Inna Lazareva is a journalist and analyst covering Central Africa.

For a time, Jean-Bédel Bokassa, who came to be known as the “Butcher of Bangui,” was the very embodiment of the extravagant African tyrant. In 1977, his country mired in poverty, the former army officer-turned-president for life saw fit to spend tens of millions of dollars on a coronation ceremony modeled on that of Napoleon, complete with gilded carriages, the finest European delicacies and an enormous eagle-shaped throne made of solid gold. Two years later, the emperor ordered the arrest of 100 schoolchildren, 50 of whom were subsequently executed. Their crime? They had publicly protested being forced to wear overpriced school uniforms made in a factory owned by the dictator’s wife.

After Bokassa’s ouster in 1979, the French troops who drained the emperor’s crocodile pond at his residence discovered bone fragments belonging to some 30 victims, writes historian Martin Meredith. Body parts were found in a refrigerator. Locals testified that others were regularly fed to the lions. On trial in 1987, the ex-emperor was accused of cannibalism, torture, killing army officers —even poisoning his own grandchild.

Yet today, astonishingly, the emperor has been fully rehabilitated. Even though Bokassa was tried and sentenced to death twice (once in absentia, once in person), he managed to escape execution. In 1993, he was set free under a general amnesty by then-President André Kolingba, having served just seven years in prison. Then, in 2010, another president, Francois Bozize, officially rehabilitated the former leader, who had died in 1996. Bozize said that Bokassa had “given a great deal to humanity.”

Since then, the attempts to rehabilitate Bokassa’s legacy have continued. His children tried to turn his palace into a tourist attraction in the early 2000s — but instead of tourists, the palace ended up housing armed militants and child soldiers. One of the emperor’s several dozen ex-wives tried, unsuccessfully, to set up a foundation in her late husband’s name. Last year, civil society activists displayed the remnants of the leader’s throne — long since stripped of its gold eagle wings — in the center of the capital. It was quickly removed by authorities. One of Bokassa’s sons, Jean-Serge Bokassa, now serves as the Central African Republic’s minister for internal security and remains a proud defender of his father’s legacy.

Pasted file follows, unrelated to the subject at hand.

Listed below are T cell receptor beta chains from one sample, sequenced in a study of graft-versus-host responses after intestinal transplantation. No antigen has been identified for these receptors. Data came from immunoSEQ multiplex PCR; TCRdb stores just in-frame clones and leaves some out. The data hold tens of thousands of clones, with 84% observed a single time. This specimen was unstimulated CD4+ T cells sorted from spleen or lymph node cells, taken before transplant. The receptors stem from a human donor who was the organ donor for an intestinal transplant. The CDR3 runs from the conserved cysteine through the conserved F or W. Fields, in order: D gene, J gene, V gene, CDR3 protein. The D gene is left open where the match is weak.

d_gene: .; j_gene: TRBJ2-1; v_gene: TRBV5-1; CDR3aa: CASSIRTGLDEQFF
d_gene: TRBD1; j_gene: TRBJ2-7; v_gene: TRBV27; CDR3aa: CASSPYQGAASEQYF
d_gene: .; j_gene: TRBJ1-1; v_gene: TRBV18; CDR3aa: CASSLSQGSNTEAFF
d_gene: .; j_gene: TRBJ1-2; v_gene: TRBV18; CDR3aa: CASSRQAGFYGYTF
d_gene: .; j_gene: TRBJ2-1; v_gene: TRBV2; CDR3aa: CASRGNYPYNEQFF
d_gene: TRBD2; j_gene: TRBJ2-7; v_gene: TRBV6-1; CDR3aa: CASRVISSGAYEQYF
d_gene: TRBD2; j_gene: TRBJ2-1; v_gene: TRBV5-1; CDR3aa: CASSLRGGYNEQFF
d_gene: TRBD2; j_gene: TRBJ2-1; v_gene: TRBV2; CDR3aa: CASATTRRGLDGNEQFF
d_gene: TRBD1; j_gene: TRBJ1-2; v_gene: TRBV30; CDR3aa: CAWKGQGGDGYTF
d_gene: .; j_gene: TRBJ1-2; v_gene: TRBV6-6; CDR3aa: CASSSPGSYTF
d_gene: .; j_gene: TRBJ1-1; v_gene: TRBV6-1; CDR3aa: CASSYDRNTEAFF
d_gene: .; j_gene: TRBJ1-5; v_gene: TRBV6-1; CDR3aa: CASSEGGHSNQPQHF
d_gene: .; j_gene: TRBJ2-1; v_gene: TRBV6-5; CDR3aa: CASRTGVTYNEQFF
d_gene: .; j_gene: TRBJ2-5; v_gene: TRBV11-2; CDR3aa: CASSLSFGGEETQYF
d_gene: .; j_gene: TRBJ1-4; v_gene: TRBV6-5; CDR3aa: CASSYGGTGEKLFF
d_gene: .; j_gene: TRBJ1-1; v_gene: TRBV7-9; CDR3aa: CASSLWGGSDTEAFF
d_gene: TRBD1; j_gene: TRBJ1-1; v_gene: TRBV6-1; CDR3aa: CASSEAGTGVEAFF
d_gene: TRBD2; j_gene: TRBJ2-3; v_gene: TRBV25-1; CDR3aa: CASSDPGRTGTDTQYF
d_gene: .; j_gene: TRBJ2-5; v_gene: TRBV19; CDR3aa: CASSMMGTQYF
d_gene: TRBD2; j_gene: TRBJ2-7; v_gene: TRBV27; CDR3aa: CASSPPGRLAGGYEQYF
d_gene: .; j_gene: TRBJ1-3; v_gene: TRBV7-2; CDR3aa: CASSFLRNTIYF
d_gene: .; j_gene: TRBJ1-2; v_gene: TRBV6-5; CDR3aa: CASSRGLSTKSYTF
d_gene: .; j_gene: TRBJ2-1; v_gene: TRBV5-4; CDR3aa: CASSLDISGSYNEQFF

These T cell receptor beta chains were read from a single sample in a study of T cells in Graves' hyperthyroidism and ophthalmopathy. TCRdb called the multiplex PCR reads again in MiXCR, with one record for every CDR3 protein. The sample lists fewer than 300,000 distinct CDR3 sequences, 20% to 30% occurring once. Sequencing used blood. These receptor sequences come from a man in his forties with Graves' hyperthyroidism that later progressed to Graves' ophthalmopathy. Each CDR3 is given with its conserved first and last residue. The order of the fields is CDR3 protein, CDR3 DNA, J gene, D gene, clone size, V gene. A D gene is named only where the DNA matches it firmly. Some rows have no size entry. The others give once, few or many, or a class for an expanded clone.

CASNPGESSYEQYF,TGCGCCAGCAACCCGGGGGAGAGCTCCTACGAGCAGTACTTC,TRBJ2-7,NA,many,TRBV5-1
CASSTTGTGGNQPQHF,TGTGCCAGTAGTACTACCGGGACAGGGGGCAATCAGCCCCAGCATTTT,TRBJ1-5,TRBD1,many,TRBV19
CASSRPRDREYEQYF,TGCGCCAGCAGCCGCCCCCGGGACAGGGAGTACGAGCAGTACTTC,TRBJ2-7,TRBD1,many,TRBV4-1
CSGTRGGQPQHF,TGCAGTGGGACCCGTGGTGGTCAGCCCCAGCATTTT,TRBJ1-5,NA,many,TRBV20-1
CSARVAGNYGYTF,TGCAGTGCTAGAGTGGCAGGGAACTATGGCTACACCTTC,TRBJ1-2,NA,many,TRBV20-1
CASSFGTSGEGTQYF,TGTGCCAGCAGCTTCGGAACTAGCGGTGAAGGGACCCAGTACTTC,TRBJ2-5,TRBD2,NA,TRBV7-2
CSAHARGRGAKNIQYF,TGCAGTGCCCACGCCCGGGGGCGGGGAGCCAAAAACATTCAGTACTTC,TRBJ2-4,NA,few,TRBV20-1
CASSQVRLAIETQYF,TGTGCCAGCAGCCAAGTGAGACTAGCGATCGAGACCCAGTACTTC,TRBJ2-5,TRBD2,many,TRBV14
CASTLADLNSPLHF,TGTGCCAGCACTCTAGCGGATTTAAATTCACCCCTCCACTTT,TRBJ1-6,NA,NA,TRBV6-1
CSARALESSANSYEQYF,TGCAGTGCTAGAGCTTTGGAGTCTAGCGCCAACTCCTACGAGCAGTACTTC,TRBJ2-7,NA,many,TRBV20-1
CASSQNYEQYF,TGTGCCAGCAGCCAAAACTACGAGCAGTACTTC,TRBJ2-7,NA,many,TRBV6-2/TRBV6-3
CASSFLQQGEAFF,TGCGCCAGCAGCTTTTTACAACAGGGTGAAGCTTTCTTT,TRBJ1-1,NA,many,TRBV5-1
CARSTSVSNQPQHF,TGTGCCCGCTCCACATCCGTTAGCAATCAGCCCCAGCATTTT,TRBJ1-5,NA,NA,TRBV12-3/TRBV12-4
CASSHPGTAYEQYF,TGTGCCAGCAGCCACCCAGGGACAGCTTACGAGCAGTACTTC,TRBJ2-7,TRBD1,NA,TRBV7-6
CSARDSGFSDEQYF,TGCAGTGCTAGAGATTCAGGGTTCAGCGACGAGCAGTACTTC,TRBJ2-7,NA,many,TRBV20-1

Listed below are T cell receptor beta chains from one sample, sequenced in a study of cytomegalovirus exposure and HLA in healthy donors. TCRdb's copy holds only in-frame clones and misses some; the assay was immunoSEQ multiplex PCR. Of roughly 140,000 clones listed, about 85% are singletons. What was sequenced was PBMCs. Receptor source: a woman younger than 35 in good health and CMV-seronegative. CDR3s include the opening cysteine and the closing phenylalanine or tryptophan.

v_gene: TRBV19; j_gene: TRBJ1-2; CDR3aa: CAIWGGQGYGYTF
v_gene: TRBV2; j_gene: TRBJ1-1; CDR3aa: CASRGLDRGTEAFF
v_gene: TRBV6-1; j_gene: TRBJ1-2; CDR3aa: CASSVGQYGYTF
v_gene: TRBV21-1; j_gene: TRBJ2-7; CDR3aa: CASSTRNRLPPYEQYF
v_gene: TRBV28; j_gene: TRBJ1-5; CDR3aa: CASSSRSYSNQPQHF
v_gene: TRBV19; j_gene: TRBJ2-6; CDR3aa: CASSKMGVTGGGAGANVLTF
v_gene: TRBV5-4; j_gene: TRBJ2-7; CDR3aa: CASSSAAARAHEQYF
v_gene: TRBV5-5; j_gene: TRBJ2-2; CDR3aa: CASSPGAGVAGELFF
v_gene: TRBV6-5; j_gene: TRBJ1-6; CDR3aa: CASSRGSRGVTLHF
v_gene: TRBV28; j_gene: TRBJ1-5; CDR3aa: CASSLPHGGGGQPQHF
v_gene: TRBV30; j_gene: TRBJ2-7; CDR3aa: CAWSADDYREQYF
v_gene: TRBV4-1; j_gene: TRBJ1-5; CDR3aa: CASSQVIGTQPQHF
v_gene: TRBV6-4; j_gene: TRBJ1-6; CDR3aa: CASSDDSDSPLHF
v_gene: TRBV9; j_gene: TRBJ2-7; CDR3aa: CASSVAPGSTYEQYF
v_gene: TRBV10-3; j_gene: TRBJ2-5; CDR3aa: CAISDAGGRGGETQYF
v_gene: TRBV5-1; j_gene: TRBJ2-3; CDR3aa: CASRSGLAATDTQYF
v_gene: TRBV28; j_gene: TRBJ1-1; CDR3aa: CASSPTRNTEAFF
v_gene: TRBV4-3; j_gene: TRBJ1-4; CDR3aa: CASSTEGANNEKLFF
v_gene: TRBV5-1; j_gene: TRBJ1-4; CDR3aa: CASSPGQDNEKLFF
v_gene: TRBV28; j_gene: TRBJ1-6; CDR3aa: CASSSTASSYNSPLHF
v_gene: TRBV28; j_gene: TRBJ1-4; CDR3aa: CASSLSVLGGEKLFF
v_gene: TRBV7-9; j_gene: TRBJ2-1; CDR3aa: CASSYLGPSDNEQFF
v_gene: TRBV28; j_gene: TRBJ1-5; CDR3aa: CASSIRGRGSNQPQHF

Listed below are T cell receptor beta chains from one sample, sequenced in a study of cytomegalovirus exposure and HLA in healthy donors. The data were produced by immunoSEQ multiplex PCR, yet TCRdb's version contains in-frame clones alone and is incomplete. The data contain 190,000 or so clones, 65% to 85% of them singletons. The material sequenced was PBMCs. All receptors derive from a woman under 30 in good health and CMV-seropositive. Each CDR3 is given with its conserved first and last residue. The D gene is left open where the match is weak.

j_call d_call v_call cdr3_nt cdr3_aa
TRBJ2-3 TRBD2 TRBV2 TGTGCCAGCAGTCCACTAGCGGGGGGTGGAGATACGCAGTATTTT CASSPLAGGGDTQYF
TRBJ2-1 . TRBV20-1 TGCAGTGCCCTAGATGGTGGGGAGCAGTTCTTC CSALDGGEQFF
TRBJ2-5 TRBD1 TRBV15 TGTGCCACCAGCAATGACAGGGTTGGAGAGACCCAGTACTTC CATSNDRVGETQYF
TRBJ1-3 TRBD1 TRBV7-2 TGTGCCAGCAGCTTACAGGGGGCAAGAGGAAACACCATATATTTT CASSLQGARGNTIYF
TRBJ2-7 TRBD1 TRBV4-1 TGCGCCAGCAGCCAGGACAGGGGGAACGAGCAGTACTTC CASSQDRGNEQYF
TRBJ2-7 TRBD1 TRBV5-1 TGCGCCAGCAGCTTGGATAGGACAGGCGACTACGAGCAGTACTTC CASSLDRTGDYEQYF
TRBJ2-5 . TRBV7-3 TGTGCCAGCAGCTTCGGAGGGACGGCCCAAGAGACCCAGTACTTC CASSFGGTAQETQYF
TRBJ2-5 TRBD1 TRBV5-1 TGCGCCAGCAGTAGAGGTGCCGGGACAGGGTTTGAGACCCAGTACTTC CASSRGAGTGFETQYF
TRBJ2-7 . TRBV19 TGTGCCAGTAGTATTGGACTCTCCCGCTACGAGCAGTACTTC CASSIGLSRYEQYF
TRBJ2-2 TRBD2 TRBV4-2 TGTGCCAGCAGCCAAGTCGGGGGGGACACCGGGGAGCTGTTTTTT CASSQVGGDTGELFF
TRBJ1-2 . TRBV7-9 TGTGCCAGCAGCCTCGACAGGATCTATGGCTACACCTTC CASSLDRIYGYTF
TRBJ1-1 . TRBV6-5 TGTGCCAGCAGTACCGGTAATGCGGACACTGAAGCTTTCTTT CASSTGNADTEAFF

Nostalgia for past dictators is not entirely new. Many Russians still venerate Stalin. There are Brazilians who long for the days of their country’s violent military dictatorship of the 1970s. But why such adulation for the Butcher of Bangui?

In the CAR, a great deal of Bokassa’s popularity has to do with his reputation as a nation-builder. His legacy is especially visible in the capital, where he was responsible for building the university, the airport, many schools and sprawling boulevards. It was under him that the city earned the nickname “Bangui la Coquette” (Bangui the Beautiful City), once proudly displayed in giant Hollywood-like letters on one of its lush green hilltops.

Since then, activists say, successive rulers have done little but destroy what the emperor left behind. His demise was followed by decades of underinvestment, corruption, exploitation, civil wars and no less than four coups d’état. The latest crisis toppled the government in 2013. At the time, the United Nations warned of possible genocide, citing mass killings, rapes and pillaging by rival armed gangs.

A rose-tinted view of the past offers welcome relief from the brutal present. The fact that no fewer than three sons of the country’s past leaders (including the one now serving as security minister) ran in the most recent presidential elections is a case in point.

Somewhat paradoxically, Bokassa’s reputation has been burnished by the fact that he is the only former leader to have faced some form of accountability. Toppled from power during a trip to Libya, he found exile in Ivory Coast, but ultimately opted to return home in 1986 to face a range of charges. He underwent a humiliating court trial and spent seven years behind bars. Today, the country’s justice system is in utter disarray, with few functioning courts outside Bangui. A new Special Criminal Court, set up in 2015, has the potential to break the cycles of impunity but has yet to become operational.

Though now governed by a democratically elected president, the country is still ravaged by violence. In Bangui, signs of bygone splendor still abound, while in the countryside, entire villages have been deserted or burned to the ground. Per capita GDP is just $306. The “La Coquette” sign in Bangui disappeared a long time ago. “Now it’s ‘Bangui La Roquette’ (Bangui the Rocket),” a taxi driver quipped. The specter of Emperor Bokassa still looms large. But his crimes seem to have receded into distant memory, overtaken by present-day violence, chaos and bloodshed.